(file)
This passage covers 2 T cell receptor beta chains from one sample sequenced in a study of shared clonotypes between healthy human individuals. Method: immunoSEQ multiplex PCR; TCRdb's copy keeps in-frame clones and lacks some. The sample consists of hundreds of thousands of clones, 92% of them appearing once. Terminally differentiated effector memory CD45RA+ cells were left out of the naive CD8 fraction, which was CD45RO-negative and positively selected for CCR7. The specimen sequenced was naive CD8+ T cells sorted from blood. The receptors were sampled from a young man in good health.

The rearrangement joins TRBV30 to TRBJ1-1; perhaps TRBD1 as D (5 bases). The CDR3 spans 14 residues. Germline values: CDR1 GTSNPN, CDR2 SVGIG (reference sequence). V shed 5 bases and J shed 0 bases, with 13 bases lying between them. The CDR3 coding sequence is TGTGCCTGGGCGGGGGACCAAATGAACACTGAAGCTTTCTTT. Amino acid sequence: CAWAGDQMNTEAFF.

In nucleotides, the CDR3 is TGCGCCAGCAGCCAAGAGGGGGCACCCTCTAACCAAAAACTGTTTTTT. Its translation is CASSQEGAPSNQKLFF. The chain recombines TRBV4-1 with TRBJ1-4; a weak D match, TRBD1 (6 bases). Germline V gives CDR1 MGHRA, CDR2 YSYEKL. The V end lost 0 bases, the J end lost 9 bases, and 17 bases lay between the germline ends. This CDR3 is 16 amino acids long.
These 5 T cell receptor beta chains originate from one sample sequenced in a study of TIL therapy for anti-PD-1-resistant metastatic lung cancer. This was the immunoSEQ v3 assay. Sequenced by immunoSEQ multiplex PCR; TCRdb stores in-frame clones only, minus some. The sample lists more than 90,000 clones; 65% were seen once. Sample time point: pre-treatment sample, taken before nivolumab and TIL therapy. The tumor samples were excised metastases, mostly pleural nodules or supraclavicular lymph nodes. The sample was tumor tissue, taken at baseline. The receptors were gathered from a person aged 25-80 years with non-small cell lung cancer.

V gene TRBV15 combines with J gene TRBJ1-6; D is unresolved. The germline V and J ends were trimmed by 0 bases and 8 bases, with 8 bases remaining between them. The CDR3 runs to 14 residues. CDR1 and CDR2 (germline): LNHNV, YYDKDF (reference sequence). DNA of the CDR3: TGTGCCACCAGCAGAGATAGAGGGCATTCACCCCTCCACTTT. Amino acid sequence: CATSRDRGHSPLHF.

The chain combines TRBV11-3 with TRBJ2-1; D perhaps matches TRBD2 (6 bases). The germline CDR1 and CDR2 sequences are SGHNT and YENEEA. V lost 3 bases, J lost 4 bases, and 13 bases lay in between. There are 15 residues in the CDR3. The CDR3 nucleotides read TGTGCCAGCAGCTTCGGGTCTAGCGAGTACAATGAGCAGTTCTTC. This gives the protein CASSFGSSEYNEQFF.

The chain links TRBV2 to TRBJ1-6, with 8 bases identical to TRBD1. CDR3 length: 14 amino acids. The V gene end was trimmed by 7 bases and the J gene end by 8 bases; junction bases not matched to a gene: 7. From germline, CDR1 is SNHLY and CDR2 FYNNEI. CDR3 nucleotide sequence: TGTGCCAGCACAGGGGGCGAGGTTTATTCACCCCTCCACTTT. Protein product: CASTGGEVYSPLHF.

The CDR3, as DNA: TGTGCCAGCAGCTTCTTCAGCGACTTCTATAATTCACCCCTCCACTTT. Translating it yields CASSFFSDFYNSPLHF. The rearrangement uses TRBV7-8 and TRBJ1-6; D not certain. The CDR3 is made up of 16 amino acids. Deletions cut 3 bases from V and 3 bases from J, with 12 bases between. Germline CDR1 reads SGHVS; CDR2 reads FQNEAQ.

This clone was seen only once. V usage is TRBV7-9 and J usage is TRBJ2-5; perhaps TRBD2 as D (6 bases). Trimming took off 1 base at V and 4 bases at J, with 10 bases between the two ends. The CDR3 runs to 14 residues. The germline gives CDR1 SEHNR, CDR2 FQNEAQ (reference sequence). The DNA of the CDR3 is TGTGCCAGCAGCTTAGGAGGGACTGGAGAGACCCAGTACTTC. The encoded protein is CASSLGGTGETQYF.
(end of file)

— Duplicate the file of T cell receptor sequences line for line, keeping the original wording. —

This passage covers 2 T cell receptor beta chains from one sample sequenced in a study of shared clonotypes between healthy human individuals. Method: immunoSEQ multiplex PCR; TCRdb's copy keeps in-frame clones and lacks some. The sample consists of hundreds of thousands of clones, 92% of them appearing once. Terminally differentiated effector memory CD45RA+ cells were left out of the naive CD8 fraction, which was CD45RO-negative and positively selected for CCR7. The specimen sequenced was naive CD8+ T cells sorted from blood. The receptors were sampled from a young man in good health.

The rearrangement joins TRBV30 to TRBJ1-1; perhaps TRBD1 as D (5 bases). The CDR3 spans 14 residues. Germline values: CDR1 GTSNPN, CDR2 SVGIG (reference sequence). V shed 5 bases and J shed 0 bases, with 13 bases lying between them. The CDR3 coding sequence is TGTGCCTGGGCGGGGGACCAAATGAACACTGAAGCTTTCTTT. Amino acid sequence: CAWAGDQMNTEAFF.

In nucleotides, the CDR3 is TGCGCCAGCAGCCAAGAGGGGGCACCCTCTAACCAAAAACTGTTTTTT. Its translation is CASSQEGAPSNQKLFF. The chain recombines TRBV4-1 with TRBJ1-4; a weak D match, TRBD1 (6 bases). Germline V gives CDR1 MGHRA, CDR2 YSYEKL. The V end lost 0 bases, the J end lost 9 bases, and 17 bases lay between the germline ends. This CDR3 is 16 amino acids long.
These 5 T cell receptor beta chains originate from one sample sequenced in a study of TIL therapy for anti-PD-1-resistant metastatic lung cancer. This was the immunoSEQ v3 assay. Sequenced by immunoSEQ multiplex PCR; TCRdb stores in-frame clones only, minus some. The sample lists more than 90,000 clones; 65% were seen once. Sample time point: pre-treatment sample, taken before nivolumab and TIL therapy. The tumor samples were excised metastases, mostly pleural nodules or supraclavicular lymph nodes. The sample was tumor tissue, taken at baseline. The receptors were gathered from a person aged 25-80 years with non-small cell lung cancer.

V gene TRBV15 combines with J gene TRBJ1-6; D is unresolved. The germline V and J ends were trimmed by 0 bases and 8 bases, with 8 bases remaining between them. The CDR3 runs to 14 residues. CDR1 and CDR2 (germline): LNHNV, YYDKDF (reference sequence). DNA of the CDR3: TGTGCCACCAGCAGAGATAGAGGGCATTCACCCCTCCACTTT. Amino acid sequence: CATSRDRGHSPLHF.

The chain combines TRBV11-3 with TRBJ2-1; D perhaps matches TRBD2 (6 bases). The germline CDR1 and CDR2 sequences are SGHNT and YENEEA. V lost 3 bases, J lost 4 bases, and 13 bases lay in between. There are 15 residues in the CDR3. The CDR3 nucleotides read TGTGCCAGCAGCTTCGGGTCTAGCGAGTACAATGAGCAGTTCTTC. This gives the protein CASSFGSSEYNEQFF.

The chain links TRBV2 to TRBJ1-6, with 8 bases identical to TRBD1. CDR3 length: 14 amino acids. The V gene end was trimmed by 7 bases and the J gene end by 8 bases; junction bases not matched to a gene: 7. From germline, CDR1 is SNHLY and CDR2 FYNNEI. CDR3 nucleotide sequence: TGTGCCAGCACAGGGGGCGAGGTTTATTCACCCCTCCACTTT. Protein product: CASTGGEVYSPLHF.

The CDR3, as DNA: TGTGCCAGCAGCTTCTTCAGCGACTTCTATAATTCACCCCTCCACTTT. Translating it yields CASSFFSDFYNSPLHF. The rearrangement uses TRBV7-8 and TRBJ1-6; D not certain. The CDR3 is made up of 16 amino acids. Deletions cut 3 bases from V and 3 bases from J, with 12 bases between. Germline CDR1 reads SGHVS; CDR2 reads FQNEAQ.

This clone was seen only once. V usage is TRBV7-9 and J usage is TRBJ2-5; perhaps TRBD2 as D (6 bases). Trimming took off 1 base at V and 4 bases at J, with 10 bases between the two ends. The CDR3 runs to 14 residues. The germline gives CDR1 SEHNR, CDR2 FQNEAQ (reference sequence). The DNA of the CDR3 is TGTGCCAGCAGCTTAGGAGGGACTGGAGAGACCCAGTACTTC. The encoded protein is CASSLGGTGETQYF.